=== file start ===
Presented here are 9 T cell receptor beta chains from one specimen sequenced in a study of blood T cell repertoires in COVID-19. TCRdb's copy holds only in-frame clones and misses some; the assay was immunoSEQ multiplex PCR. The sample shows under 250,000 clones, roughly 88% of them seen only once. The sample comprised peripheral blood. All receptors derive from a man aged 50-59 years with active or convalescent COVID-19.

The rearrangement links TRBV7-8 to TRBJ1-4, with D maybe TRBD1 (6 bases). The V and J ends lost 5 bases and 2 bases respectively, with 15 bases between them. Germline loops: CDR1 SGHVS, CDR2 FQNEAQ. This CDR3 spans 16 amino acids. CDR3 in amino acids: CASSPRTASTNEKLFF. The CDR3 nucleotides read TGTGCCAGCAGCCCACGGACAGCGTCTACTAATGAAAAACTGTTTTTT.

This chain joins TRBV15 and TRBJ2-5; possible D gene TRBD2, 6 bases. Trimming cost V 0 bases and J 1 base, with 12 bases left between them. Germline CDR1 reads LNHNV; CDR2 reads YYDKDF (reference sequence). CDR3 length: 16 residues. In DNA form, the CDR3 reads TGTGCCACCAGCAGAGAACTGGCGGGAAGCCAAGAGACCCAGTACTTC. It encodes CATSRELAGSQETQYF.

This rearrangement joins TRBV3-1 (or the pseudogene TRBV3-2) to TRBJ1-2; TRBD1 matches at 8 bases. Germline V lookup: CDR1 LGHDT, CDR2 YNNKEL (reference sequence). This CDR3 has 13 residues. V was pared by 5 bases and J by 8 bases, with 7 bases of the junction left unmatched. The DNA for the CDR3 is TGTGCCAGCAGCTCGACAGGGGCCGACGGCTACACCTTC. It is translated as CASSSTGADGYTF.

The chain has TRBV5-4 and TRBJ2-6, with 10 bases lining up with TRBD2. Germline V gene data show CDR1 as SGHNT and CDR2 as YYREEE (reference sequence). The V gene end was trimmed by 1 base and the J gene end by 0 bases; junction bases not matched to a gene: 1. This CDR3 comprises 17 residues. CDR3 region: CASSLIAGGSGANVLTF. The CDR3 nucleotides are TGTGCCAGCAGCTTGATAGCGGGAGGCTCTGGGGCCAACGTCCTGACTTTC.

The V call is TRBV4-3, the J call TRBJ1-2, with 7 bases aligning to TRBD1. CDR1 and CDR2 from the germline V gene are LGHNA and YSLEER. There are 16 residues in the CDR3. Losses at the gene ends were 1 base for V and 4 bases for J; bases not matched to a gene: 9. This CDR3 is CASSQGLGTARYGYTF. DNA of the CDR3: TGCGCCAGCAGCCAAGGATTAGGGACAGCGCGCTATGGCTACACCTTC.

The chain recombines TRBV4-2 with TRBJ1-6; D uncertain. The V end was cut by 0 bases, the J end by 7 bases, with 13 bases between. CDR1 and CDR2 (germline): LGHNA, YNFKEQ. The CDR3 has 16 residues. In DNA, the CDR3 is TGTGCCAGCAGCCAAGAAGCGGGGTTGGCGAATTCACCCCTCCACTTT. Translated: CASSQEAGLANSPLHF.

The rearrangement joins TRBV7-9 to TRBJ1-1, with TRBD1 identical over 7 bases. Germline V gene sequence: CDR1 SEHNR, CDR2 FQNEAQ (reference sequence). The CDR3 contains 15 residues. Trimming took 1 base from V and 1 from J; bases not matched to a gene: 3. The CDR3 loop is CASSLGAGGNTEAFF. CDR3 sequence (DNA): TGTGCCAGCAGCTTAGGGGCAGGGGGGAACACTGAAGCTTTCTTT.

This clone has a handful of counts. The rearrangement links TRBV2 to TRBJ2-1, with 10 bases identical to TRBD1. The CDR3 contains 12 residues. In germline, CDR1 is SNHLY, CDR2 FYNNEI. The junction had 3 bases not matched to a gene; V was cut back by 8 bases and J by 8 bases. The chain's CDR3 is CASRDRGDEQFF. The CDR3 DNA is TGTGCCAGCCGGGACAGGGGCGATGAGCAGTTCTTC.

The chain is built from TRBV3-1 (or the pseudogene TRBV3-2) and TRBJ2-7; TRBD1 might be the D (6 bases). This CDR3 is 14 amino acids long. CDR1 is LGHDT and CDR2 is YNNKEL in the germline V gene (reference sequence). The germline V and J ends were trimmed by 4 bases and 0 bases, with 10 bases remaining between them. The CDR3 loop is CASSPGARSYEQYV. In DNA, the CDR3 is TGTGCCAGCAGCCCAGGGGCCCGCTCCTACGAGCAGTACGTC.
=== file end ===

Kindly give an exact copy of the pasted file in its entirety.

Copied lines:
Presented here are 9 T cell receptor beta chains from one specimen sequenced in a study of blood T cell repertoires in COVID-19. TCRdb's copy holds only in-frame clones and misses some; the assay was immunoSEQ multiplex PCR. The sample shows under 250,000 clones, roughly 88% of them seen only once. The sample comprised peripheral blood. All receptors derive from a man aged 50-59 years with active or convalescent COVID-19.

The rearrangement links TRBV7-8 to TRBJ1-4, with D maybe TRBD1 (6 bases). The V and J ends lost 5 bases and 2 bases respectively, with 15 bases between them. Germline loops: CDR1 SGHVS, CDR2 FQNEAQ. This CDR3 spans 16 amino acids. CDR3 in amino acids: CASSPRTASTNEKLFF. The CDR3 nucleotides read TGTGCCAGCAGCCCACGGACAGCGTCTACTAATGAAAAACTGTTTTTT.

This chain joins TRBV15 and TRBJ2-5; possible D gene TRBD2, 6 bases. Trimming cost V 0 bases and J 1 base, with 12 bases left between them. Germline CDR1 reads LNHNV; CDR2 reads YYDKDF (reference sequence). CDR3 length: 16 residues. In DNA form, the CDR3 reads TGTGCCACCAGCAGAGAACTGGCGGGAAGCCAAGAGACCCAGTACTTC. It encodes CATSRELAGSQETQYF.

This rearrangement joins TRBV3-1 (or the pseudogene TRBV3-2) to TRBJ1-2; TRBD1 matches at 8 bases. Germline V lookup: CDR1 LGHDT, CDR2 YNNKEL (reference sequence). This CDR3 has 13 residues. V was pared by 5 bases and J by 8 bases, with 7 bases of the junction left unmatched. The DNA for the CDR3 is TGTGCCAGCAGCTCGACAGGGGCCGACGGCTACACCTTC. It is translated as CASSSTGADGYTF.

The chain has TRBV5-4 and TRBJ2-6, with 10 bases lining up with TRBD2. Germline V gene data show CDR1 as SGHNT and CDR2 as YYREEE (reference sequence). The V gene end was trimmed by 1 base and the J gene end by 0 bases; junction bases not matched to a gene: 1. This CDR3 comprises 17 residues. CDR3 region: CASSLIAGGSGANVLTF. The CDR3 nucleotides are TGTGCCAGCAGCTTGATAGCGGGAGGCTCTGGGGCCAACGTCCTGACTTTC.

The V call is TRBV4-3, the J call TRBJ1-2, with 7 bases aligning to TRBD1. CDR1 and CDR2 from the germline V gene are LGHNA and YSLEER. There are 16 residues in the CDR3. Losses at the gene ends were 1 base for V and 4 bases for J; bases not matched to a gene: 9. This CDR3 is CASSQGLGTARYGYTF. DNA of the CDR3: TGCGCCAGCAGCCAAGGATTAGGGACAGCGCGCTATGGCTACACCTTC.

The chain recombines TRBV4-2 with TRBJ1-6; D uncertain. The V end was cut by 0 bases, the J end by 7 bases, with 13 bases between. CDR1 and CDR2 (germline): LGHNA, YNFKEQ. The CDR3 has 16 residues. In DNA, the CDR3 is TGTGCCAGCAGCCAAGAAGCGGGGTTGGCGAATTCACCCCTCCACTTT. Translated: CASSQEAGLANSPLHF.

The rearrangement joins TRBV7-9 to TRBJ1-1, with TRBD1 identical over 7 bases. Germline V gene sequence: CDR1 SEHNR, CDR2 FQNEAQ (reference sequence). The CDR3 contains 15 residues. Trimming took 1 base from V and 1 from J; bases not matched to a gene: 3. The CDR3 loop is CASSLGAGGNTEAFF. CDR3 sequence (DNA): TGTGCCAGCAGCTTAGGGGCAGGGGGGAACACTGAAGCTTTCTTT.

This clone has a handful of counts. The rearrangement links TRBV2 to TRBJ2-1, with 10 bases identical to TRBD1. The CDR3 contains 12 residues. In germline, CDR1 is SNHLY, CDR2 FYNNEI. The junction had 3 bases not matched to a gene; V was cut back by 8 bases and J by 8 bases. The chain's CDR3 is CASRDRGDEQFF. The CDR3 DNA is TGTGCCAGCCGGGACAGGGGCGATGAGCAGTTCTTC.

The chain is built from TRBV3-1 (or the pseudogene TRBV3-2) and TRBJ2-7; TRBD1 might be the D (6 bases). This CDR3 is 14 amino acids long. CDR1 is LGHDT and CDR2 is YNNKEL in the germline V gene (reference sequence). The germline V and J ends were trimmed by 4 bases and 0 bases, with 10 bases remaining between them. The CDR3 loop is CASSPGARSYEQYV. In DNA, the CDR3 is TGTGCCAGCAGCCCAGGGGCCCGCTCCTACGAGCAGTACGTC.